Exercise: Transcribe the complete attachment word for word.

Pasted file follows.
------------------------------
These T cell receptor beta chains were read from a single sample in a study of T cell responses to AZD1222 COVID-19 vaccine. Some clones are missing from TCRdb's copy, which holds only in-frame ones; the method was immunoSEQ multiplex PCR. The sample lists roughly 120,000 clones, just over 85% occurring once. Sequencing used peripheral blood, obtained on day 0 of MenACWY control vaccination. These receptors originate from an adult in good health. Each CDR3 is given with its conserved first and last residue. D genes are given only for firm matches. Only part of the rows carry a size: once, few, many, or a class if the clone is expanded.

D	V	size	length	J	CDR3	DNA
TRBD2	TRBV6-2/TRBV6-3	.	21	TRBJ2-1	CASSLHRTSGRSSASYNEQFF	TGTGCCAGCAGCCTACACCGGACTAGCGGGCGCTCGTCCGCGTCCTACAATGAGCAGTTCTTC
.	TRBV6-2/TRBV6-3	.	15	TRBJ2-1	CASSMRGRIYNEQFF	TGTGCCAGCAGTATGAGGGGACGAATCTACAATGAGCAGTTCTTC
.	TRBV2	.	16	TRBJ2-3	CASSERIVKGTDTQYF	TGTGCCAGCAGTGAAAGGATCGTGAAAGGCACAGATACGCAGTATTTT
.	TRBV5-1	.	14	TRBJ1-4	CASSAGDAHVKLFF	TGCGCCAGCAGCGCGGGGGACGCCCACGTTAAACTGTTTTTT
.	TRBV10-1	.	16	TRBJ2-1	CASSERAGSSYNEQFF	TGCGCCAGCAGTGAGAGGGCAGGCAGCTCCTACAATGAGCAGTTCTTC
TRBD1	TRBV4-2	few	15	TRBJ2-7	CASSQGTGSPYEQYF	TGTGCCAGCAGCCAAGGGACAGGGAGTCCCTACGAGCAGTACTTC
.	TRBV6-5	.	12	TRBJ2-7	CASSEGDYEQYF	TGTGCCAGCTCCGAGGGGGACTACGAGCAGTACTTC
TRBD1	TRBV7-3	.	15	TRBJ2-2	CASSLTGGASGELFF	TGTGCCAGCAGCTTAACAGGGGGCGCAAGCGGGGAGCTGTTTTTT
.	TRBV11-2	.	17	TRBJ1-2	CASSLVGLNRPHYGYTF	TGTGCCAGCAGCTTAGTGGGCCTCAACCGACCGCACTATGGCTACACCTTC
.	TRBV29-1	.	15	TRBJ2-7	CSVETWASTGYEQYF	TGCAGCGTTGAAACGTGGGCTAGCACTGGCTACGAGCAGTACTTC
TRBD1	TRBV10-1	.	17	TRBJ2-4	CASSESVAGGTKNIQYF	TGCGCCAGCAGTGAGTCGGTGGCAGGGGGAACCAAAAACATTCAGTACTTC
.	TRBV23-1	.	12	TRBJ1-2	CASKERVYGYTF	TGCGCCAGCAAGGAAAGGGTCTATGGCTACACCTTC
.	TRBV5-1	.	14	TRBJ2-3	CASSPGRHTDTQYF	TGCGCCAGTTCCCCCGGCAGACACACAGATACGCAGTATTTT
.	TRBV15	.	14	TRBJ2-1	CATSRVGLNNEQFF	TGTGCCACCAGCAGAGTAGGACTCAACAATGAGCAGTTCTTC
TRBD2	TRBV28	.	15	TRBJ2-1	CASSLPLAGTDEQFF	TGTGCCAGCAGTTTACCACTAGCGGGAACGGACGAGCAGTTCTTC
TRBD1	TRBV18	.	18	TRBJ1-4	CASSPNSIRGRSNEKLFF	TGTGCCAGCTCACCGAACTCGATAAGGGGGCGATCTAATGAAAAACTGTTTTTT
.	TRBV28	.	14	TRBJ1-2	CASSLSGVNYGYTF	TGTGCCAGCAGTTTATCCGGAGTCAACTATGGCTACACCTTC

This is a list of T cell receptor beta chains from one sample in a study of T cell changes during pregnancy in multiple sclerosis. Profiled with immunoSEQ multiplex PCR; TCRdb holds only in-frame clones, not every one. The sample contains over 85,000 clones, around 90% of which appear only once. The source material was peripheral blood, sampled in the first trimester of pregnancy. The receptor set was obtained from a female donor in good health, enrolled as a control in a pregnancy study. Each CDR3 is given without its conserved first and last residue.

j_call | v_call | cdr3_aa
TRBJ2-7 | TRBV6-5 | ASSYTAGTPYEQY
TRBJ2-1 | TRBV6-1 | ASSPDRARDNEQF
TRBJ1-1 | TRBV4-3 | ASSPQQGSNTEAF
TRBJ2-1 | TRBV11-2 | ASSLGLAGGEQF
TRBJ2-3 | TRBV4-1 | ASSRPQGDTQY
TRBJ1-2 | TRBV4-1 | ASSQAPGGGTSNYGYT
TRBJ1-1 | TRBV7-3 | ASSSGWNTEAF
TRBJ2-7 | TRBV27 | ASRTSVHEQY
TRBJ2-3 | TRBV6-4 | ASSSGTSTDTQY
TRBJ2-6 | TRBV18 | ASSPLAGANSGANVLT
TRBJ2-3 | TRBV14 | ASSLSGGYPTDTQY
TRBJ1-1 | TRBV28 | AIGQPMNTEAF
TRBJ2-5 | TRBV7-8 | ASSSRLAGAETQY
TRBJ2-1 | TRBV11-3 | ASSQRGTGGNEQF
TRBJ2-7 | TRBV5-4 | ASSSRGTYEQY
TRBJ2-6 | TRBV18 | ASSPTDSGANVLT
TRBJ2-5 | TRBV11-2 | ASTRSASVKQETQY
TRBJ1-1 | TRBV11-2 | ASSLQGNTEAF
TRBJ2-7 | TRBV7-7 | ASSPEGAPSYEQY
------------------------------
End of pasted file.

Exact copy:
These T cell receptor beta chains were read from a single sample in a study of T cell responses to AZD1222 COVID-19 vaccine. Some clones are missing from TCRdb's copy, which holds only in-frame ones; the method was immunoSEQ multiplex PCR. The sample lists roughly 120,000 clones, just over 85% occurring once. Sequencing used peripheral blood, obtained on day 0 of MenACWY control vaccination. These receptors originate from an adult in good health. Each CDR3 is given with its conserved first and last residue. D genes are given only for firm matches. Only part of the rows carry a size: once, few, many, or a class if the clone is expanded.

D	V	size	length	J	CDR3	DNA
TRBD2	TRBV6-2/TRBV6-3	.	21	TRBJ2-1	CASSLHRTSGRSSASYNEQFF	TGTGCCAGCAGCCTACACCGGACTAGCGGGCGCTCGTCCGCGTCCTACAATGAGCAGTTCTTC
.	TRBV6-2/TRBV6-3	.	15	TRBJ2-1	CASSMRGRIYNEQFF	TGTGCCAGCAGTATGAGGGGACGAATCTACAATGAGCAGTTCTTC
.	TRBV2	.	16	TRBJ2-3	CASSERIVKGTDTQYF	TGTGCCAGCAGTGAAAGGATCGTGAAAGGCACAGATACGCAGTATTTT
.	TRBV5-1	.	14	TRBJ1-4	CASSAGDAHVKLFF	TGCGCCAGCAGCGCGGGGGACGCCCACGTTAAACTGTTTTTT
.	TRBV10-1	.	16	TRBJ2-1	CASSERAGSSYNEQFF	TGCGCCAGCAGTGAGAGGGCAGGCAGCTCCTACAATGAGCAGTTCTTC
TRBD1	TRBV4-2	few	15	TRBJ2-7	CASSQGTGSPYEQYF	TGTGCCAGCAGCCAAGGGACAGGGAGTCCCTACGAGCAGTACTTC
.	TRBV6-5	.	12	TRBJ2-7	CASSEGDYEQYF	TGTGCCAGCTCCGAGGGGGACTACGAGCAGTACTTC
TRBD1	TRBV7-3	.	15	TRBJ2-2	CASSLTGGASGELFF	TGTGCCAGCAGCTTAACAGGGGGCGCAAGCGGGGAGCTGTTTTTT
.	TRBV11-2	.	17	TRBJ1-2	CASSLVGLNRPHYGYTF	TGTGCCAGCAGCTTAGTGGGCCTCAACCGACCGCACTATGGCTACACCTTC
.	TRBV29-1	.	15	TRBJ2-7	CSVETWASTGYEQYF	TGCAGCGTTGAAACGTGGGCTAGCACTGGCTACGAGCAGTACTTC
TRBD1	TRBV10-1	.	17	TRBJ2-4	CASSESVAGGTKNIQYF	TGCGCCAGCAGTGAGTCGGTGGCAGGGGGAACCAAAAACATTCAGTACTTC
.	TRBV23-1	.	12	TRBJ1-2	CASKERVYGYTF	TGCGCCAGCAAGGAAAGGGTCTATGGCTACACCTTC
.	TRBV5-1	.	14	TRBJ2-3	CASSPGRHTDTQYF	TGCGCCAGTTCCCCCGGCAGACACACAGATACGCAGTATTTT
.	TRBV15	.	14	TRBJ2-1	CATSRVGLNNEQFF	TGTGCCACCAGCAGAGTAGGACTCAACAATGAGCAGTTCTTC
TRBD2	TRBV28	.	15	TRBJ2-1	CASSLPLAGTDEQFF	TGTGCCAGCAGTTTACCACTAGCGGGAACGGACGAGCAGTTCTTC
TRBD1	TRBV18	.	18	TRBJ1-4	CASSPNSIRGRSNEKLFF	TGTGCCAGCTCACCGAACTCGATAAGGGGGCGATCTAATGAAAAACTGTTTTTT
.	TRBV28	.	14	TRBJ1-2	CASSLSGVNYGYTF	TGTGCCAGCAGTTTATCCGGAGTCAACTATGGCTACACCTTC

This is a list of T cell receptor beta chains from one sample in a study of T cell changes during pregnancy in multiple sclerosis. Profiled with immunoSEQ multiplex PCR; TCRdb holds only in-frame clones, not every one. The sample contains over 85,000 clones, around 90% of which appear only once. The source material was peripheral blood, sampled in the first trimester of pregnancy. The receptor set was obtained from a female donor in good health, enrolled as a control in a pregnancy study. Each CDR3 is given without its conserved first and last residue.

j_call | v_call | cdr3_aa
TRBJ2-7 | TRBV6-5 | ASSYTAGTPYEQY
TRBJ2-1 | TRBV6-1 | ASSPDRARDNEQF
TRBJ1-1 | TRBV4-3 | ASSPQQGSNTEAF
TRBJ2-1 | TRBV11-2 | ASSLGLAGGEQF
TRBJ2-3 | TRBV4-1 | ASSRPQGDTQY
TRBJ1-2 | TRBV4-1 | ASSQAPGGGTSNYGYT
TRBJ1-1 | TRBV7-3 | ASSSGWNTEAF
TRBJ2-7 | TRBV27 | ASRTSVHEQY
TRBJ2-3 | TRBV6-4 | ASSSGTSTDTQY
TRBJ2-6 | TRBV18 | ASSPLAGANSGANVLT
TRBJ2-3 | TRBV14 | ASSLSGGYPTDTQY
TRBJ1-1 | TRBV28 | AIGQPMNTEAF
TRBJ2-5 | TRBV7-8 | ASSSRLAGAETQY
TRBJ2-1 | TRBV11-3 | ASSQRGTGGNEQF
TRBJ2-7 | TRBV5-4 | ASSSRGTYEQY
TRBJ2-6 | TRBV18 | ASSPTDSGANVLT
TRBJ2-5 | TRBV11-2 | ASTRSASVKQETQY
TRBJ1-1 | TRBV11-2 | ASSLQGNTEAF
TRBJ2-7 | TRBV7-7 | ASSPEGAPSYEQY